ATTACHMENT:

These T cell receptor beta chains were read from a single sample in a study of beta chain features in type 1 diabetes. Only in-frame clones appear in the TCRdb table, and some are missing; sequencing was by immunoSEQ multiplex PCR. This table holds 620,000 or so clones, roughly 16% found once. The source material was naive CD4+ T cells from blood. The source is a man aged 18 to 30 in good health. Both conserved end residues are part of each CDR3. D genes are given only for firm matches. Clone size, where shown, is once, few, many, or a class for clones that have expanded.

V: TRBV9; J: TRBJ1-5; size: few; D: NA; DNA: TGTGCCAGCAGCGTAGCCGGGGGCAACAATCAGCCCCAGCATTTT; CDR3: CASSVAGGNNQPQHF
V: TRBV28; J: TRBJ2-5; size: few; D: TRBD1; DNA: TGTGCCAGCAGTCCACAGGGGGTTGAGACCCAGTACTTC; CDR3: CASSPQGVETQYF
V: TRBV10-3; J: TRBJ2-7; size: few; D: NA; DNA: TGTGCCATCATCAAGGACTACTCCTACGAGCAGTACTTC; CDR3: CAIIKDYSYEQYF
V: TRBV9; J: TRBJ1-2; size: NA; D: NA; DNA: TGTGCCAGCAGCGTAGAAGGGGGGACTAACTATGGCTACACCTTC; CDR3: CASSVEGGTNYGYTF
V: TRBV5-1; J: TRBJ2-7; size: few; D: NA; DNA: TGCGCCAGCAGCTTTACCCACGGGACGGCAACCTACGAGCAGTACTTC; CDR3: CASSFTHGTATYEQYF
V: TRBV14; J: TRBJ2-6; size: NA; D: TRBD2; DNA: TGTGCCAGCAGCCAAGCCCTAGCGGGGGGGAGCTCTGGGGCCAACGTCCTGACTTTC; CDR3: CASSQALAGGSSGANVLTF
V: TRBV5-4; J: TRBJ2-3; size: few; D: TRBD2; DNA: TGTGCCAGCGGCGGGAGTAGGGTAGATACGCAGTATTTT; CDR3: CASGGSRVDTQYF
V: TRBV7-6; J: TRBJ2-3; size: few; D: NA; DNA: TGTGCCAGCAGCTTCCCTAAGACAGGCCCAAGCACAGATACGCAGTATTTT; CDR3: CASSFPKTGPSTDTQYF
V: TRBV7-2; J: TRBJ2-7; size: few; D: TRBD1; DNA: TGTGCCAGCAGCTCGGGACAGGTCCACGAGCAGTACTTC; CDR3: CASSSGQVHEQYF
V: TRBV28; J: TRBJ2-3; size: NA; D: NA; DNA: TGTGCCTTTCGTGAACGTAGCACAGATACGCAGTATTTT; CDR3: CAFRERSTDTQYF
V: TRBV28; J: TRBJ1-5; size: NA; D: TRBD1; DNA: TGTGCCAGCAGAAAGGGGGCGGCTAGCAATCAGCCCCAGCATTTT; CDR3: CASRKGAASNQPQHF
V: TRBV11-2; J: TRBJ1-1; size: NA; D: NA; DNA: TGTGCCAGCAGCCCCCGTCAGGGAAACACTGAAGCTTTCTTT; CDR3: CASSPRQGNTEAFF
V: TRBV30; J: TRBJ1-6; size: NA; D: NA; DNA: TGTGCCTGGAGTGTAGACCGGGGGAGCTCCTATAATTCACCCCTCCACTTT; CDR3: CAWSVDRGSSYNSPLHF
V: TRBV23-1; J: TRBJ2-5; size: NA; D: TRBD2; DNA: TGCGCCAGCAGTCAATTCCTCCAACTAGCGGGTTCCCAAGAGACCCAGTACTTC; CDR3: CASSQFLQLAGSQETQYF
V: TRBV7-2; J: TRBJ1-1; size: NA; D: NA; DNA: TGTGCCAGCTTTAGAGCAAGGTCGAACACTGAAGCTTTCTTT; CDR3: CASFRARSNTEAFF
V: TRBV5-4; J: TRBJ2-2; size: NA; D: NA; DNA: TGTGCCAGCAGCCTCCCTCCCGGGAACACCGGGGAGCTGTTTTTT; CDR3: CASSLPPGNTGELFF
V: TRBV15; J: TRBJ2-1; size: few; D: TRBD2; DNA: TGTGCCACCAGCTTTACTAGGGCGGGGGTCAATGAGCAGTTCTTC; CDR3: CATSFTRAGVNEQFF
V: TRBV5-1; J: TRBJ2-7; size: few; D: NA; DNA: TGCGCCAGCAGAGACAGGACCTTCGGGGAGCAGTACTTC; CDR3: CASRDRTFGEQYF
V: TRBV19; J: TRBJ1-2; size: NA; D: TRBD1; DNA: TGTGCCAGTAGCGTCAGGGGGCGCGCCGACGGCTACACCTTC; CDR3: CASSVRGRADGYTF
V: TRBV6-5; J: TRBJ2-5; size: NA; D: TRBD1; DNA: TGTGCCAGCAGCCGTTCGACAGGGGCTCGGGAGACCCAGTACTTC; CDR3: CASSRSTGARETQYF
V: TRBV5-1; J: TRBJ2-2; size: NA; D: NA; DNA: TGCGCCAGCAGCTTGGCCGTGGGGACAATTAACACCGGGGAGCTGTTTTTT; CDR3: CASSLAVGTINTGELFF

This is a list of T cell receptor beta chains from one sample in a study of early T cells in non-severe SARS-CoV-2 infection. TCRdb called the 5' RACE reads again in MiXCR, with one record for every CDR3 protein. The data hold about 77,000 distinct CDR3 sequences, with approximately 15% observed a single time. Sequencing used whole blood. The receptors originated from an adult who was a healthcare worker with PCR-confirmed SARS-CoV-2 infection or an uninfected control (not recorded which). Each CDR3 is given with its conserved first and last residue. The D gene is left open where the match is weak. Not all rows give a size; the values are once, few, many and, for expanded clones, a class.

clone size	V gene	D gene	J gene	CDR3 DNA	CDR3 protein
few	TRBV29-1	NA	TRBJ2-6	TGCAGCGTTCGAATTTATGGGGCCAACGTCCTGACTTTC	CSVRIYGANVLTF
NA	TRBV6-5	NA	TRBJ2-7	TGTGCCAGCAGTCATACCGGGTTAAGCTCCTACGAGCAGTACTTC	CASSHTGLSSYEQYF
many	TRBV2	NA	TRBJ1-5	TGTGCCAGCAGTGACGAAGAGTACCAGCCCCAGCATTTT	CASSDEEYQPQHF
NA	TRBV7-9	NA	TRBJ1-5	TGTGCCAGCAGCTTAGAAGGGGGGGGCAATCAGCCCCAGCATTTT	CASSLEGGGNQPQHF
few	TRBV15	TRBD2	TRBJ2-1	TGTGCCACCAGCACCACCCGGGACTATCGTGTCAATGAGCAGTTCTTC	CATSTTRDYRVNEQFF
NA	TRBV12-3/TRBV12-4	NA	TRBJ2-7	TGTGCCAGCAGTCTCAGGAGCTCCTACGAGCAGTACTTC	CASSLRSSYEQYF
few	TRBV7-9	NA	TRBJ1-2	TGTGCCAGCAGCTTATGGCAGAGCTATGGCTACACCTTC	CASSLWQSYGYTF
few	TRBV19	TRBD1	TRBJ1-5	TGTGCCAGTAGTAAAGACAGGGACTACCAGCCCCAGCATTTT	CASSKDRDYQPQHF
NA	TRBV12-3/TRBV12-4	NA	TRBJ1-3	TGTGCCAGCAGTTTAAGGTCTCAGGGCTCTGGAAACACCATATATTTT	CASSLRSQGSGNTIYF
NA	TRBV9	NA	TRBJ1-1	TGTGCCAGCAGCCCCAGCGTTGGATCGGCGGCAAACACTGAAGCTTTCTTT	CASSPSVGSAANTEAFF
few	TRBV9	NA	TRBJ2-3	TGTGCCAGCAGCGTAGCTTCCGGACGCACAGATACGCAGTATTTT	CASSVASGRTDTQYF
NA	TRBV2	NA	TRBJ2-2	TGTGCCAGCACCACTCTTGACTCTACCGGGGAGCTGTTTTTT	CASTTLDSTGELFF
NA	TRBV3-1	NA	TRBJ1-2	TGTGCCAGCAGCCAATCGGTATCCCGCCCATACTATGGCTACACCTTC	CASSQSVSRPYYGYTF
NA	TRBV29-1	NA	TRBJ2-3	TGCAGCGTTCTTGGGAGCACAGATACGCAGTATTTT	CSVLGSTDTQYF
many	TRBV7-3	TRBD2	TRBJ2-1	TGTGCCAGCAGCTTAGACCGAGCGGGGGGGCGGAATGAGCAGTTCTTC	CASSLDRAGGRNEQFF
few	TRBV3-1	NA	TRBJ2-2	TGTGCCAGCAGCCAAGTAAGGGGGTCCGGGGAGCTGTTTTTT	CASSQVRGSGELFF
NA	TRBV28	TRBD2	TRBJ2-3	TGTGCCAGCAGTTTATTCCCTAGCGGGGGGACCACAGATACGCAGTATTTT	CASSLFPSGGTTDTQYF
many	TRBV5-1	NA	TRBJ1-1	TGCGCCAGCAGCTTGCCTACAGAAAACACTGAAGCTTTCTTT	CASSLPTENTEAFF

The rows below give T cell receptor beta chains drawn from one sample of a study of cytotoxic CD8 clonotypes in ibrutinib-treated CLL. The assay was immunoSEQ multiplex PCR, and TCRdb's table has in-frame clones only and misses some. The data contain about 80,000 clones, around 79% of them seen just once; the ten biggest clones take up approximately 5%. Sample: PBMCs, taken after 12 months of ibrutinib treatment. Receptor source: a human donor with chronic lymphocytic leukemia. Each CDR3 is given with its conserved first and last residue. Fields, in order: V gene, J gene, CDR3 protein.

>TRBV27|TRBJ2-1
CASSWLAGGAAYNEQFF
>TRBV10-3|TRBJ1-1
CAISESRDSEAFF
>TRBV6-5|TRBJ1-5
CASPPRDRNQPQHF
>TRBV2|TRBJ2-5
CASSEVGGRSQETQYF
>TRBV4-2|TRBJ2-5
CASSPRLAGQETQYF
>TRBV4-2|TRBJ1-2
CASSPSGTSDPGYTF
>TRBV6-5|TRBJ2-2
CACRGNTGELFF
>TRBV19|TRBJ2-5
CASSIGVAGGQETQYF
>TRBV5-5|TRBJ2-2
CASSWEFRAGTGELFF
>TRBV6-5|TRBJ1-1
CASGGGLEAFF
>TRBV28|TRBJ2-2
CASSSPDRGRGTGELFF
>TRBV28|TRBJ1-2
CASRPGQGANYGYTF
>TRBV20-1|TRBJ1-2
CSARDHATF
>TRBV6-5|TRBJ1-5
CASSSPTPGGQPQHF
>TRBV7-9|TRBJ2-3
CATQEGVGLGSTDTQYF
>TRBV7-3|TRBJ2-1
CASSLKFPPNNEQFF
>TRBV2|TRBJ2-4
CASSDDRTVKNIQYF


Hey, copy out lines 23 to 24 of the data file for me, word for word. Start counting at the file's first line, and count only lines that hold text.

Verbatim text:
This is a list of T cell receptor beta chains from one sample in a study of early T cells in non-severe SARS-CoV-2 infection. TCRdb called the 5' RACE reads again in MiXCR, with one record for every CDR3 protein. The data hold about 77,000 distinct CDR3 sequences, with approximately 15% observed a single time. Sequencing used whole blood. The receptors originated from an adult who was a healthcare worker with PCR-confirmed SARS-CoV-2 infection or an uninfected control (not recorded which). Each CDR3 is given with its conserved first and last residue. The D gene is left open where the match is weak. Not all rows give a size; the values are once, few, many and, for expanded clones, a class.

clone size	V gene	D gene	J gene	CDR3 DNA	CDR3 protein